BGS facilities for the collection and measurement of gases in the near surface environment. This includes field and laboratory capability for measuring gases in the shallow subsurface (e.g. soils), fluxes across the soil-atmosphere interface and determinations in the atmosphere just above the ground surface. Included are techniques for single measurements and systems capable of repeated (continuous) measurement. As well as gas monitoring equipment, the facility includes techniques for collecting ancillary data to help interpret those measurements, such as weather stations.
The facility includes a wide range of equipment and expertise for gas monitoring, particularly aimed at near surface monitoring in relation to CO2 storage. This includes innovative survey methods for CO2 leakage detection, such as the use of mobile open path and cavity ring down laser systems for CH4 and CO2, innovative use of techniques more usually applied in different fields of study (e.g. eddy covariance and continuous flux monitors), and a capability to examine the origin of gases through examining the relationship of CO2 to other gases and the use of carbon isotopes. These directly address the need to monitor large areas rapidly with sensitive equipment in order to detect, quantify and, increasingly, attribute CO2 at the near surface.
Recently the scope of research has been extended to include work on baselines in areas prospective for shale gas and geothermal exploration.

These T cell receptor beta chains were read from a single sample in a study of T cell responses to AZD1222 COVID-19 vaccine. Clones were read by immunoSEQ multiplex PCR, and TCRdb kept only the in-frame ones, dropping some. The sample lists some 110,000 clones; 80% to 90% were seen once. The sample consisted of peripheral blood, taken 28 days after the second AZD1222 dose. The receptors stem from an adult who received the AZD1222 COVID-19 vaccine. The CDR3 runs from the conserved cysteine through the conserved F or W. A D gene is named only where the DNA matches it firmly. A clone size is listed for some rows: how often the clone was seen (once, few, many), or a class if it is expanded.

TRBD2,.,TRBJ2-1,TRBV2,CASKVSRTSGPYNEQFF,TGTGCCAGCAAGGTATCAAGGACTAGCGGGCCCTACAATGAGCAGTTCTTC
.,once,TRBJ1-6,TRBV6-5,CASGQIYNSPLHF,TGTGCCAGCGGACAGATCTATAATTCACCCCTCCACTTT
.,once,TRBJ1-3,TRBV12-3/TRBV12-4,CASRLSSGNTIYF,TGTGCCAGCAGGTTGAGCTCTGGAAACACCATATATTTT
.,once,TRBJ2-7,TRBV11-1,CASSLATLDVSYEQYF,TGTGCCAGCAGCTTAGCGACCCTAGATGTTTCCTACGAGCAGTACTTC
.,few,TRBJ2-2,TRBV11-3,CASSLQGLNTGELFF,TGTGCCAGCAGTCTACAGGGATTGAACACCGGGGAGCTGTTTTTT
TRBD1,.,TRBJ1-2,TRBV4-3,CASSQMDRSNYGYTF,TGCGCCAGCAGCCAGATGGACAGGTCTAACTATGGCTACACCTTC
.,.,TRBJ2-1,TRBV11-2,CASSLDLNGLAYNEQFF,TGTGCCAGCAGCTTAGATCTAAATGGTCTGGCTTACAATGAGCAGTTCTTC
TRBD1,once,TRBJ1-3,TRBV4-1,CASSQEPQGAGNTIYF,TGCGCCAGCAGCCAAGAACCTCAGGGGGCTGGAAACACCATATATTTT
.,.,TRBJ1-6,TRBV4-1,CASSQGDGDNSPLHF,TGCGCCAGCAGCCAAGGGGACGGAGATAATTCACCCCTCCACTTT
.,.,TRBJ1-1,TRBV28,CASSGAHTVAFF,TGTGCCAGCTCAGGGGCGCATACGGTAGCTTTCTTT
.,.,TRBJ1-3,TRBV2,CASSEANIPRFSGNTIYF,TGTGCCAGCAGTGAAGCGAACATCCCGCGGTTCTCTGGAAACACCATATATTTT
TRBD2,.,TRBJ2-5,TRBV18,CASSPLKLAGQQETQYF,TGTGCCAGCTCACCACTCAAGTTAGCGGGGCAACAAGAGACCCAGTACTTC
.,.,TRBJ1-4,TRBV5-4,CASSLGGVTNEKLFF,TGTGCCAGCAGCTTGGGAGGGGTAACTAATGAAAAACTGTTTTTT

Near-surface gas monitoring for CCUS and geoenergy research
Monitoring of near surface gases for on- or near-shore CO2 storage needs to include a range of capabilities including: wide area coverage to detect potential surface seepage of CO2 over the surface footprint of a large scale (Mt/year) storage site, continuous monitoring of possible leakage pathways (e.g. wells and faults), discrimination of gas source from natural background or the situational background, as well as any emissions quantification required for CO2 storage.
The Gas Monitoring facility has capabilities to address all of these issues through mobile lasers (wide area coverage), continuous flux and gas concentration monitors (in soil or near ground atmospheric air) and the use of gas ratios (CO2 to O2, N2, and CH4) and C isotopes. The facility has been upgraded recently to include scanning laser (CH4) for continuous monitoring of areas up to hundreds of metres in radius and there are developments under way to further extend the capability (e.g. combining with Unmanned Aerial Vehicles, improved sensitivity flux and gas concentration measurements).
We have worked in conjunction with colleagues from Italy and France for more than 10 years to develop monitoring approaches for CCS. We have discussed and compared results with international colleagues at injection test sites (actual or proposed) in Canada, the US, Brazil, Australia and S Korea and are involved in proposals to develop direct international collaboration at a natural CO2 site in South Africa and between developing injection sites in the UK (GeoEnergy Test Bed), Canada (Field Research Station in Alberta), Australia (Otway and Ginninderra) and South Korea (K-COSEM project). The facility has gained extensive experience in the use of these methods through their use at natural laboratory sites (where natural seepage of CO2 is taking place) in Italy, Germany and Greece, experimental injection and release sites in the UK and Norway (ASGARD and CO2 Field Lab) landfill sites and industrial scale CO2 storage sites such as Weyburn, Canada and In Salah, Algeria. This experience has been applied to help draw up monitoring plans for proposed future CCS projects, for example in Denmark and Germany.
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